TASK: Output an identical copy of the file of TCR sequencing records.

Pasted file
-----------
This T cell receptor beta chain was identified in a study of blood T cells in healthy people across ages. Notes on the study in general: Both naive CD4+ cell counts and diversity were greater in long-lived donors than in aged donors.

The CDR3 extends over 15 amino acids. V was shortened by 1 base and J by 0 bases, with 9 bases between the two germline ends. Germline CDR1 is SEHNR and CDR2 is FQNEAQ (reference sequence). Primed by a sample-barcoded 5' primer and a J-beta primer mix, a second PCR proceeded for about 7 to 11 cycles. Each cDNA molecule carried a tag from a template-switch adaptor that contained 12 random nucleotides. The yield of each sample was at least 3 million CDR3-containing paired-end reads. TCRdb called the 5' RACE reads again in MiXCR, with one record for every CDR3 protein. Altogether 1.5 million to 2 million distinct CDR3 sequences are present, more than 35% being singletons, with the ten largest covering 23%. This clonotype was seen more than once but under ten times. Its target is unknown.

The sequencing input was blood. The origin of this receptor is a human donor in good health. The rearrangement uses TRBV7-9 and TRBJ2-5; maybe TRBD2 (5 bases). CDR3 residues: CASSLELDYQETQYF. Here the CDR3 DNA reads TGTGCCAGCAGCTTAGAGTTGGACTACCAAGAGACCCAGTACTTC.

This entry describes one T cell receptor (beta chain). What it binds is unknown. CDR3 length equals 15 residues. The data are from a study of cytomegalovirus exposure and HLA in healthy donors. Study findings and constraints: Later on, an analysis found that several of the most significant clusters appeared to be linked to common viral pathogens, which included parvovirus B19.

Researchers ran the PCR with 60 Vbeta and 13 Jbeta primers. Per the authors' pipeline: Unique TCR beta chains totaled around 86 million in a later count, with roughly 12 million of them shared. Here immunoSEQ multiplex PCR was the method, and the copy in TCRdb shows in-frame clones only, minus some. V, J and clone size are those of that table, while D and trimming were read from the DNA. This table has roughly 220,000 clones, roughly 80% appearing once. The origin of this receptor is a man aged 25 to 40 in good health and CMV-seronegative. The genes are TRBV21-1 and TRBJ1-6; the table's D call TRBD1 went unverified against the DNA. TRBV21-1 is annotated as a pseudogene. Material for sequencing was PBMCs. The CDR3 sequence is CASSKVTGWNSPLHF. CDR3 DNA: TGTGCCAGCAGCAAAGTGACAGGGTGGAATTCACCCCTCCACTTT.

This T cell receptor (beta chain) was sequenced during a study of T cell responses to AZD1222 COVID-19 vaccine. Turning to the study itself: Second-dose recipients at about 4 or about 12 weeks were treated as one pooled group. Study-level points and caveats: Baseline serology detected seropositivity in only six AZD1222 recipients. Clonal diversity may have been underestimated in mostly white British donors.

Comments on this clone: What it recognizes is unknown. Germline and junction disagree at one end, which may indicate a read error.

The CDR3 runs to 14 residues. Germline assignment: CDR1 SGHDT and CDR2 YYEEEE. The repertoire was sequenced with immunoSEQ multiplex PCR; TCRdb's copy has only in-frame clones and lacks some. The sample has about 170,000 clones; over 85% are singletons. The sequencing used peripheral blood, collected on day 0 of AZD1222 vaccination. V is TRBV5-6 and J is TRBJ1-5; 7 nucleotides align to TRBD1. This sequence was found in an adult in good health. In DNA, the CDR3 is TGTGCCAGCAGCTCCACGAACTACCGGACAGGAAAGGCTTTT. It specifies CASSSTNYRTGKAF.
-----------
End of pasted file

This T cell receptor beta chain was identified in a study of blood T cells in healthy people across ages. Notes on the study in general: Both naive CD4+ cell counts and diversity were greater in long-lived donors than in aged donors.

The CDR3 extends over 15 amino acids. V was shortened by 1 base and J by 0 bases, with 9 bases between the two germline ends. Germline CDR1 is SEHNR and CDR2 is FQNEAQ (reference sequence). Primed by a sample-barcoded 5' primer and a J-beta primer mix, a second PCR proceeded for about 7 to 11 cycles. Each cDNA molecule carried a tag from a template-switch adaptor that contained 12 random nucleotides. The yield of each sample was at least 3 million CDR3-containing paired-end reads. TCRdb called the 5' RACE reads again in MiXCR, with one record for every CDR3 protein. Altogether 1.5 million to 2 million distinct CDR3 sequences are present, more than 35% being singletons, with the ten largest covering 23%. This clonotype was seen more than once but under ten times. Its target is unknown.

The sequencing input was blood. The origin of this receptor is a human donor in good health. The rearrangement uses TRBV7-9 and TRBJ2-5; maybe TRBD2 (5 bases). CDR3 residues: CASSLELDYQETQYF. Here the CDR3 DNA reads TGTGCCAGCAGCTTAGAGTTGGACTACCAAGAGACCCAGTACTTC.

This entry describes one T cell receptor (beta chain). What it binds is unknown. CDR3 length equals 15 residues. The data are from a study of cytomegalovirus exposure and HLA in healthy donors. Study findings and constraints: Later on, an analysis found that several of the most significant clusters appeared to be linked to common viral pathogens, which included parvovirus B19.

Researchers ran the PCR with 60 Vbeta and 13 Jbeta primers. Per the authors' pipeline: Unique TCR beta chains totaled around 86 million in a later count, with roughly 12 million of them shared. Here immunoSEQ multiplex PCR was the method, and the copy in TCRdb shows in-frame clones only, minus some. V, J and clone size are those of that table, while D and trimming were read from the DNA. This table has roughly 220,000 clones, roughly 80% appearing once. The origin of this receptor is a man aged 25 to 40 in good health and CMV-seronegative. The genes are TRBV21-1 and TRBJ1-6; the table's D call TRBD1 went unverified against the DNA. TRBV21-1 is annotated as a pseudogene. Material for sequencing was PBMCs. The CDR3 sequence is CASSKVTGWNSPLHF. CDR3 DNA: TGTGCCAGCAGCAAAGTGACAGGGTGGAATTCACCCCTCCACTTT.

This T cell receptor (beta chain) was sequenced during a study of T cell responses to AZD1222 COVID-19 vaccine. Turning to the study itself: Second-dose recipients at about 4 or about 12 weeks were treated as one pooled group. Study-level points and caveats: Baseline serology detected seropositivity in only six AZD1222 recipients. Clonal diversity may have been underestimated in mostly white British donors.

Comments on this clone: What it recognizes is unknown. Germline and junction disagree at one end, which may indicate a read error.

The CDR3 runs to 14 residues. Germline assignment: CDR1 SGHDT and CDR2 YYEEEE. The repertoire was sequenced with immunoSEQ multiplex PCR; TCRdb's copy has only in-frame clones and lacks some. The sample has about 170,000 clones; over 85% are singletons. The sequencing used peripheral blood, collected on day 0 of AZD1222 vaccination. V is TRBV5-6 and J is TRBJ1-5; 7 nucleotides align to TRBD1. This sequence was found in an adult in good health. In DNA, the CDR3 is TGTGCCAGCAGCTCCACGAACTACCGGACAGGAAAGGCTTTT. It specifies CASSSTNYRTGKAF.